I have driven more than 18,000 miles, through 12 countries and two continents to end up as far south as you can on roadways without a snowmobile. I made it to Ushuaia, Argentina — the southernmost city in the world — and what a long, strange trip it’s been.
For those of you who haven’t been following my blog, let me pick up where I left off last month: Peru.
Peru was not at all what I had been expecting. Within an hour of leaving Ecuador, the landscape turned from cold, wet, forest-covered mountains to hot, dry, sandy desert as far as I could see. I skirted the Peruvian coast with the snow-covered Andean peaks of the Cordillera Blanca directly to my left and up almost impassable dirt roads that, at some point, I was sure to cross.
However, the desert was so surreal and unexpected, I found it hard to make that left turn. I finally did, and Jerry — my ’71 VW Beetle, which I’m currently driving around the world — managed the terrain, something I thought could only be done in a Jeep. I did some damage to his belly that I later had to fix in Lima, but the experience was worth it. Coming back down out of the mountains was like what I imagine landing on the surface of the moon to be. The Peruvian desert is a place where the world could have been duped about space travel and landscape, about landing on the moon or Mars, and if I was ever going to see a UFO it almost certainly would have been here.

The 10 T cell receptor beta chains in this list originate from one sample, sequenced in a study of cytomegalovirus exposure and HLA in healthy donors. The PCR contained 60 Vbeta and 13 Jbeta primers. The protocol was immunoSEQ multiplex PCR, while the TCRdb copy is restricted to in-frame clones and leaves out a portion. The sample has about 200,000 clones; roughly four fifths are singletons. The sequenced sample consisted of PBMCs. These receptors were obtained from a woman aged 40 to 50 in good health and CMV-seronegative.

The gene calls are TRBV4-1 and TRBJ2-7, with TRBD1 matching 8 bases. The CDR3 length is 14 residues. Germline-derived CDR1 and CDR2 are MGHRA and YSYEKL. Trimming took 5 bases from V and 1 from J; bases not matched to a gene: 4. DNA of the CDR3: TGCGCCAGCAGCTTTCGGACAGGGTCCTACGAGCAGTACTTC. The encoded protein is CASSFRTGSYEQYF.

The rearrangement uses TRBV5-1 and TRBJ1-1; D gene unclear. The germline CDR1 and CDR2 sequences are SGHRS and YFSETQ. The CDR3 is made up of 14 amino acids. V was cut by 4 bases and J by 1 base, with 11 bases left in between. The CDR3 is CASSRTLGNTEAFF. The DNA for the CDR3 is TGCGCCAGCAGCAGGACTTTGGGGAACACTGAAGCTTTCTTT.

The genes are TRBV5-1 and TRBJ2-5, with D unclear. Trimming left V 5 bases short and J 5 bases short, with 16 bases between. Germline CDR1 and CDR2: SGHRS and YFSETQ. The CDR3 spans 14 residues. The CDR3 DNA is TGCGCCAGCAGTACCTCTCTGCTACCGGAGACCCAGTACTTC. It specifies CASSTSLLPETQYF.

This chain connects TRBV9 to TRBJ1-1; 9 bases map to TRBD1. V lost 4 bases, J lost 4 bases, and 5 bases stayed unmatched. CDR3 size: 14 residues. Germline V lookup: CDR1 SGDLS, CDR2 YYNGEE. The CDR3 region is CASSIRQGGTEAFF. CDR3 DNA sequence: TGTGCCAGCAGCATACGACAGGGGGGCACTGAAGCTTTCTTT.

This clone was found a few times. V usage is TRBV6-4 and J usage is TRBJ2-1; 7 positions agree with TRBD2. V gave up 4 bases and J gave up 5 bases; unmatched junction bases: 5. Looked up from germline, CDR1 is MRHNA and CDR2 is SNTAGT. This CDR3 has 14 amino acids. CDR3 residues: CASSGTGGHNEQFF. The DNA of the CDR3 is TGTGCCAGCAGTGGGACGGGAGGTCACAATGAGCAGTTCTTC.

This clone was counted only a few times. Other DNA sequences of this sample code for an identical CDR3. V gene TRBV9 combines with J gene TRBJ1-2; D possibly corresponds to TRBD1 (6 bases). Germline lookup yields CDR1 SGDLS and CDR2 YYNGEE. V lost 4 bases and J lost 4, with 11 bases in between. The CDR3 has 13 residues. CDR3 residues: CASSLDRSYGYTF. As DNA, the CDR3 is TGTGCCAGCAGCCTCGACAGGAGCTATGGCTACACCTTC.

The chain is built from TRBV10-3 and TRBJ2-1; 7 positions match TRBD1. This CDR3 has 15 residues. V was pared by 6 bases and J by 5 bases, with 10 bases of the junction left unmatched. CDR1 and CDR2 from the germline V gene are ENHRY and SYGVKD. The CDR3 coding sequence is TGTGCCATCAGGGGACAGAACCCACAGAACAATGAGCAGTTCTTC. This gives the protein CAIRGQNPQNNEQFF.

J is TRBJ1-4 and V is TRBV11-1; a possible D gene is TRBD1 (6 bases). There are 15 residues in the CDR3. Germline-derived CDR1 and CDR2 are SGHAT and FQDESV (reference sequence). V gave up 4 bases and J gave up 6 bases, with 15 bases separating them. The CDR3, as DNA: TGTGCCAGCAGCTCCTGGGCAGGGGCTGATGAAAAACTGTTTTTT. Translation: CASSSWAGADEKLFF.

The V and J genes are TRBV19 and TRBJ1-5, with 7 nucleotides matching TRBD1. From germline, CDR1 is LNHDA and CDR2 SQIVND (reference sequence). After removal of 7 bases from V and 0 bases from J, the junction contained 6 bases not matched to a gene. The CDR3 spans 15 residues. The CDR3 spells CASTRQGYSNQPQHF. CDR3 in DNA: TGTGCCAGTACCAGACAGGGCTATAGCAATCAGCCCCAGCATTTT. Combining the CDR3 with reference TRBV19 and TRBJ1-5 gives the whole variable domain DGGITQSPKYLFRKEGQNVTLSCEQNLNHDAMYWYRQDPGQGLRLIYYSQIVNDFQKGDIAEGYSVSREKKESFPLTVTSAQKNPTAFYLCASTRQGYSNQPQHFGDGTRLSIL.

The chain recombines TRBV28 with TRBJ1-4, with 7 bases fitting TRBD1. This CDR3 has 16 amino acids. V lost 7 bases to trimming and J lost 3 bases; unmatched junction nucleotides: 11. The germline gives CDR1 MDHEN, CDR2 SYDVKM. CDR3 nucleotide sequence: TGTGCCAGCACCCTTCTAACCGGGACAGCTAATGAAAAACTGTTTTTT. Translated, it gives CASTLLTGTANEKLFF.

After the desert it was back into the mountains to get to Machu Picchu. In order to reach this amazing tourist trap, I actually had to drive Jerry at altitudes over 20,000 feet. It was a major letdown. Tourists stood in lines hundreds deep to be shuttled up a hill and back to see this wonder of the world — and this was low season. It was neat, but I would recommend a jaunt down the bourbon trail or a day at the races instead.
It took longer than expected, but Jerry and I made it out of Peru alive and relatively unscathed. Then it was on to Chile. The difference was apparent instantly. The streets were perfectly paved, the hostels felt safe and the cities had more of a Spanish metropolitan vibe. As refreshing as it was, I had no idea Chile — along with Argentina — would prove the most beautiful and challenging part of my entire adventure. Would you believe it took me five days of driving 11 hours a day at 65 miles an hour to reach the Fin Del Mundo from Santiago? Patagonia is beautiful and incomprehensibly vast. No words or photos could adequately describe driving across this expanse. It must be experienced to be fully understood.
At any rate, I am here, and Ushuaia is one of the most beautiful places I have ever seen. Jagged, rocky, glaciated and snow-covered peaks shoot straight up out of the ocean, while rainbows form in the mist over the Beagle Canal. I am going to stay here a while to photograph Gauchos (Patagonian cowboys), as well as some other cultures that exist only in this part of the world. Until then.
Follow Gordon’s travels at his website, web.me.com/ragtraveler.